Researchers have discovered that mammalian cells can convert RNA sequences back into DNA using Polθ, which challenges long-believed notions surrounding polymerases.
Polymerases were thought to only work in a single direction: DNA into DNA or RNA. This prevents RNA messages from being rewritten back into genomic DNA.
Recently, researchers at Thomas Jefferson University have provided the first evidence that RNA segments can in fact be written back into DNA. Dr. Pomerantz and his team began investigating a unique DNA polymerase-helicase fusion protein, called polymerase theta (Polθ). This polymerase is found in higher eukaryotes.
The Polθ is unlike most DNA polymerase I enzymes, as it is:
- Highly error-prone and promiscuous.
- Performs translesion synthesis (TLS) opposite DNA lesions.
- Facilitates microhomology-mediated end-joining (MMEJ) of double strand breaks (DSBs).
Polθ is not expressed in most tissues, but it is highly expressed in many cancer cells and therefore corresponds to poor clinical outcomes. It also shows resistance to genotoxic cancer therapies and promotes the survival of cells that are deficient in DNA damage response pathways. Consequently, this polymerase has the potential to become a promising cancer drug target.
The researchers at Thomas Jefferson University tested Polθ against the reverse transcriptase from HIV, which acts as a DNA polymerase and can also read RNA back into a DNA strand.
It was discovered that Polθ converted RNA messages into DNA just as well as HIV reverse transcriptase did. In fact, Polθ was actually better at duplicating DNA to DNA. Furthermore, it was found that Polθ became significantly more accurate when using an RNA template to write new DNA messages than when duplicating DNA into DNA. This infers that the probable primary function of the enzyme in the cell is to write RNA sequences into DNA.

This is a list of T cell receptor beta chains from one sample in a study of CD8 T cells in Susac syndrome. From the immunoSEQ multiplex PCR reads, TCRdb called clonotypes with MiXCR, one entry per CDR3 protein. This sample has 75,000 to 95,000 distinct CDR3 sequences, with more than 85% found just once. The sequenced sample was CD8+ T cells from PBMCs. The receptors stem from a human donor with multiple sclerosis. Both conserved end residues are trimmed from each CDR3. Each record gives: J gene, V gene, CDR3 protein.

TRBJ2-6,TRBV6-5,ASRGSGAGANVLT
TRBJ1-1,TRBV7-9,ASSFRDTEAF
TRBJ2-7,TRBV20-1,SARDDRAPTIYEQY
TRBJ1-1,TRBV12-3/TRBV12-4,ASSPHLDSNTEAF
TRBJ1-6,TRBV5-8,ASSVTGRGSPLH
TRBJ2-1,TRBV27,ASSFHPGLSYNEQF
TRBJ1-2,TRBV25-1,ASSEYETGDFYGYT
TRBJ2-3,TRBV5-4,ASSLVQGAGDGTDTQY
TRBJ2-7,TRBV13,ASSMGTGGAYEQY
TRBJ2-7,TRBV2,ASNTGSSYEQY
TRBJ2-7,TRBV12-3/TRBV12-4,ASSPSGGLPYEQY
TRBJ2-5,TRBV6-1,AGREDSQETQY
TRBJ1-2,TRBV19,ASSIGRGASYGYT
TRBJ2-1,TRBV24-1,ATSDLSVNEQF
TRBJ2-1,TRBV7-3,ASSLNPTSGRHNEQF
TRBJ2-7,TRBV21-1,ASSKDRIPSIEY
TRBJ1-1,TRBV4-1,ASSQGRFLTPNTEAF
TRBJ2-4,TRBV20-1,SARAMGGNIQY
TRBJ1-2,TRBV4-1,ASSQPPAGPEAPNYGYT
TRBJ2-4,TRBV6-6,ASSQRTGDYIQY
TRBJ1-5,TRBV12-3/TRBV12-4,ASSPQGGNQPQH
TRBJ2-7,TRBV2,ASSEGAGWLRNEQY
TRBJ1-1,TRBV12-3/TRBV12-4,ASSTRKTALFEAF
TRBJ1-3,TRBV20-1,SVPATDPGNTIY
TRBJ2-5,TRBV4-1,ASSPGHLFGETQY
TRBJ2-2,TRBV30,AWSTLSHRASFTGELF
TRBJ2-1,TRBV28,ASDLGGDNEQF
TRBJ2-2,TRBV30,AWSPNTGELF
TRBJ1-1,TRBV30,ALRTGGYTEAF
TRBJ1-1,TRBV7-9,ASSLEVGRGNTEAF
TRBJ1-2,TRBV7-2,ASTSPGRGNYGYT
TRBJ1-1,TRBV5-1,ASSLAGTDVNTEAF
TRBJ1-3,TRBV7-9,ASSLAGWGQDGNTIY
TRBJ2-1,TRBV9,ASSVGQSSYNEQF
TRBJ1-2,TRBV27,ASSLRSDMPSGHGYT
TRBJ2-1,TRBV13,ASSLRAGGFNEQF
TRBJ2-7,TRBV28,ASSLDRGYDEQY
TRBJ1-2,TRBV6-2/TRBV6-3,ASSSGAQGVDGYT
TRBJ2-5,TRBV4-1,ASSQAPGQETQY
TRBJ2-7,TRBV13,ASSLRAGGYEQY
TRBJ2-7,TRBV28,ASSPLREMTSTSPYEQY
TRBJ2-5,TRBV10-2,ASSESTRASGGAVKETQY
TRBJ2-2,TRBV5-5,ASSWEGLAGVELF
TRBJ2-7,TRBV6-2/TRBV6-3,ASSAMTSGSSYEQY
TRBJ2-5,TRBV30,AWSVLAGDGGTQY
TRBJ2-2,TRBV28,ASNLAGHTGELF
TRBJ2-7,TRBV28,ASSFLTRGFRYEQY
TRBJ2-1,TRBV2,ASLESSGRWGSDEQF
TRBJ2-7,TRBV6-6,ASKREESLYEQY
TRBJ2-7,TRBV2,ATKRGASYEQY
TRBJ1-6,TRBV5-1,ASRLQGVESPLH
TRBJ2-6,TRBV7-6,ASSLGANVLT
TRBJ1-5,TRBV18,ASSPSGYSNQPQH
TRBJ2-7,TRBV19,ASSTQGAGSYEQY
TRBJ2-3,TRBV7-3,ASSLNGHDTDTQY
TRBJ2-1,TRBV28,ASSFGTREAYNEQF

The key results highlighted in the paper were:
- Polθ exhibits RNA-dependent DNA synthesis activity.
- The polymerase exhibits higher velocity and fidelity of deoxyribonucleotide incorporation on RNA.
- Ternary structure of Polθ on a DNA/RNA primer-template showed that thumb subdomain undergoes a major reconfiguration.
- Polθ promotes RNA-templated DNA repair.
Overall, the study revealed that Polθ had an extraordinary degree of structural plasticity that enabled it to efficiently transcribe template ribonucleotides. This in turn, accommodated reverse transcriptase activity.
The fact that Polθ showed structural-functional characteristics that have not previously been observed in other DNA polymerases or retroviral reverse transcriptase’s is hugely exciting. These findings raise several other questions and open the door for many follow-up investigations, given that this promiscuous enzyme can act on a variety of different templates and has a unique predominant mechanism of promoting RNA-DNA repair.
Dr Pomerantz explained:
“In healthy cells, the purpose of this molecule may be to enable RNA-mediated DNA repair. In unhealthy cells, such as cancer cells, polymerase theta is highly expressed and promotes cancer cell growth and drug resistance. It will be exciting to further understand how polymerase theta’s activity on RNA contributes to DNA repair and cancer-cell proliferation.”
Image credit: chfhonk FreePik